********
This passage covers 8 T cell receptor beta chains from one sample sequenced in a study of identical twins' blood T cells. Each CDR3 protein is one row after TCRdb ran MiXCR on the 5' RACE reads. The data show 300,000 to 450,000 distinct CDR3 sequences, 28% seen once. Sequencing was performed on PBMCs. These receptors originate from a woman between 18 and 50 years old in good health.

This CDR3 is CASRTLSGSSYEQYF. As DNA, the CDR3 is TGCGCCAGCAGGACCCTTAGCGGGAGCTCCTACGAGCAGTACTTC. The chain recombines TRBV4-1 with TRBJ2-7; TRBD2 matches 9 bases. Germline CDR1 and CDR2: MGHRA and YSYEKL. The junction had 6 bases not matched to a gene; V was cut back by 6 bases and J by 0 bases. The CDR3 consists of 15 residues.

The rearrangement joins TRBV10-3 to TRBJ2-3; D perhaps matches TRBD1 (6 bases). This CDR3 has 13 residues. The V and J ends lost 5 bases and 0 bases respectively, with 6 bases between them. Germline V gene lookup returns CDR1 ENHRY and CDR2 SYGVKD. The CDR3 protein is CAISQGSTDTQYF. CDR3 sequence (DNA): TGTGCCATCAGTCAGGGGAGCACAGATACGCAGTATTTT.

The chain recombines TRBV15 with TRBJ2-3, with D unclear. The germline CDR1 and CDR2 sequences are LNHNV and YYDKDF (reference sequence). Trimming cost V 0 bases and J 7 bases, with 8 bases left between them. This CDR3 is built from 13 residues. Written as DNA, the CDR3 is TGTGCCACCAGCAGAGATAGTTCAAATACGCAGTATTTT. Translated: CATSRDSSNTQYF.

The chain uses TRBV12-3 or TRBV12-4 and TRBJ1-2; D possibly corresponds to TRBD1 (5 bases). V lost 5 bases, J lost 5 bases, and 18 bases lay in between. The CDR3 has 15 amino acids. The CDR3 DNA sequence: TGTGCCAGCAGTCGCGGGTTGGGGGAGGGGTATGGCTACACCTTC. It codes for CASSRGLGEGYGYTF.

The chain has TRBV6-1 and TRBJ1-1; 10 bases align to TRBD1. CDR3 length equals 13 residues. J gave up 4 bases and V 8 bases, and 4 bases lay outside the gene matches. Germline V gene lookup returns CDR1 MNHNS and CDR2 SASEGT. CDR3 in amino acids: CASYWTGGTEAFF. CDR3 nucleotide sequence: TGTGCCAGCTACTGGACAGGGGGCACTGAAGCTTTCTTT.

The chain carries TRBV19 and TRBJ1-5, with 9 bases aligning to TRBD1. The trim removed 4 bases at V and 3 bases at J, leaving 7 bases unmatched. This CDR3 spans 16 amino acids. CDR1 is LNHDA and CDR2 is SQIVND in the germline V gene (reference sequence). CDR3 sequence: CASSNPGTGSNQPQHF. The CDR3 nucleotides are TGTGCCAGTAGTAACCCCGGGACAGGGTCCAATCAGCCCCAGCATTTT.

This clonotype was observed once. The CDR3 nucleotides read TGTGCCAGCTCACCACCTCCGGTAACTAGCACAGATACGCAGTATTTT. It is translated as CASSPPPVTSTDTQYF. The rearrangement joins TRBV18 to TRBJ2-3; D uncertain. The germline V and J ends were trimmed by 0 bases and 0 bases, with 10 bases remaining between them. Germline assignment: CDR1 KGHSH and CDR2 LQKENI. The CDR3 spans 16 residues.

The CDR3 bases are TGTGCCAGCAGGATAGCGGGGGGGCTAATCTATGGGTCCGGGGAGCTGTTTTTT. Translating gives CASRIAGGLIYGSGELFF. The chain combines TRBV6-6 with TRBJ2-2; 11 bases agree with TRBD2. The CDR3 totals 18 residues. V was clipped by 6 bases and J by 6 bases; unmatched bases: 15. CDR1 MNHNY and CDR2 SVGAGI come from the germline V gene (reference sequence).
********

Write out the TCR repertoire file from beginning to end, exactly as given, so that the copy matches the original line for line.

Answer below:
This passage covers 8 T cell receptor beta chains from one sample sequenced in a study of identical twins' blood T cells. Each CDR3 protein is one row after TCRdb ran MiXCR on the 5' RACE reads. The data show 300,000 to 450,000 distinct CDR3 sequences, 28% seen once. Sequencing was performed on PBMCs. These receptors originate from a woman between 18 and 50 years old in good health.

This CDR3 is CASRTLSGSSYEQYF. As DNA, the CDR3 is TGCGCCAGCAGGACCCTTAGCGGGAGCTCCTACGAGCAGTACTTC. The chain recombines TRBV4-1 with TRBJ2-7; TRBD2 matches 9 bases. Germline CDR1 and CDR2: MGHRA and YSYEKL. The junction had 6 bases not matched to a gene; V was cut back by 6 bases and J by 0 bases. The CDR3 consists of 15 residues.

The rearrangement joins TRBV10-3 to TRBJ2-3; D perhaps matches TRBD1 (6 bases). This CDR3 has 13 residues. The V and J ends lost 5 bases and 0 bases respectively, with 6 bases between them. Germline V gene lookup returns CDR1 ENHRY and CDR2 SYGVKD. The CDR3 protein is CAISQGSTDTQYF. CDR3 sequence (DNA): TGTGCCATCAGTCAGGGGAGCACAGATACGCAGTATTTT.

The chain recombines TRBV15 with TRBJ2-3, with D unclear. The germline CDR1 and CDR2 sequences are LNHNV and YYDKDF (reference sequence). Trimming cost V 0 bases and J 7 bases, with 8 bases left between them. This CDR3 is built from 13 residues. Written as DNA, the CDR3 is TGTGCCACCAGCAGAGATAGTTCAAATACGCAGTATTTT. Translated: CATSRDSSNTQYF.

The chain uses TRBV12-3 or TRBV12-4 and TRBJ1-2; D possibly corresponds to TRBD1 (5 bases). V lost 5 bases, J lost 5 bases, and 18 bases lay in between. The CDR3 has 15 amino acids. The CDR3 DNA sequence: TGTGCCAGCAGTCGCGGGTTGGGGGAGGGGTATGGCTACACCTTC. It codes for CASSRGLGEGYGYTF.

The chain has TRBV6-1 and TRBJ1-1; 10 bases align to TRBD1. CDR3 length equals 13 residues. J gave up 4 bases and V 8 bases, and 4 bases lay outside the gene matches. Germline V gene lookup returns CDR1 MNHNS and CDR2 SASEGT. CDR3 in amino acids: CASYWTGGTEAFF. CDR3 nucleotide sequence: TGTGCCAGCTACTGGACAGGGGGCACTGAAGCTTTCTTT.

The chain carries TRBV19 and TRBJ1-5, with 9 bases aligning to TRBD1. The trim removed 4 bases at V and 3 bases at J, leaving 7 bases unmatched. This CDR3 spans 16 amino acids. CDR1 is LNHDA and CDR2 is SQIVND in the germline V gene (reference sequence). CDR3 sequence: CASSNPGTGSNQPQHF. The CDR3 nucleotides are TGTGCCAGTAGTAACCCCGGGACAGGGTCCAATCAGCCCCAGCATTTT.

This clonotype was observed once. The CDR3 nucleotides read TGTGCCAGCTCACCACCTCCGGTAACTAGCACAGATACGCAGTATTTT. It is translated as CASSPPPVTSTDTQYF. The rearrangement joins TRBV18 to TRBJ2-3; D uncertain. The germline V and J ends were trimmed by 0 bases and 0 bases, with 10 bases remaining between them. Germline assignment: CDR1 KGHSH and CDR2 LQKENI. The CDR3 spans 16 residues.

The CDR3 bases are TGTGCCAGCAGGATAGCGGGGGGGCTAATCTATGGGTCCGGGGAGCTGTTTTTT. Translating gives CASRIAGGLIYGSGELFF. The chain combines TRBV6-6 with TRBJ2-2; 11 bases agree with TRBD2. The CDR3 totals 18 residues. V was clipped by 6 bases and J by 6 bases; unmatched bases: 15. CDR1 MNHNY and CDR2 SVGAGI come from the germline V gene (reference sequence).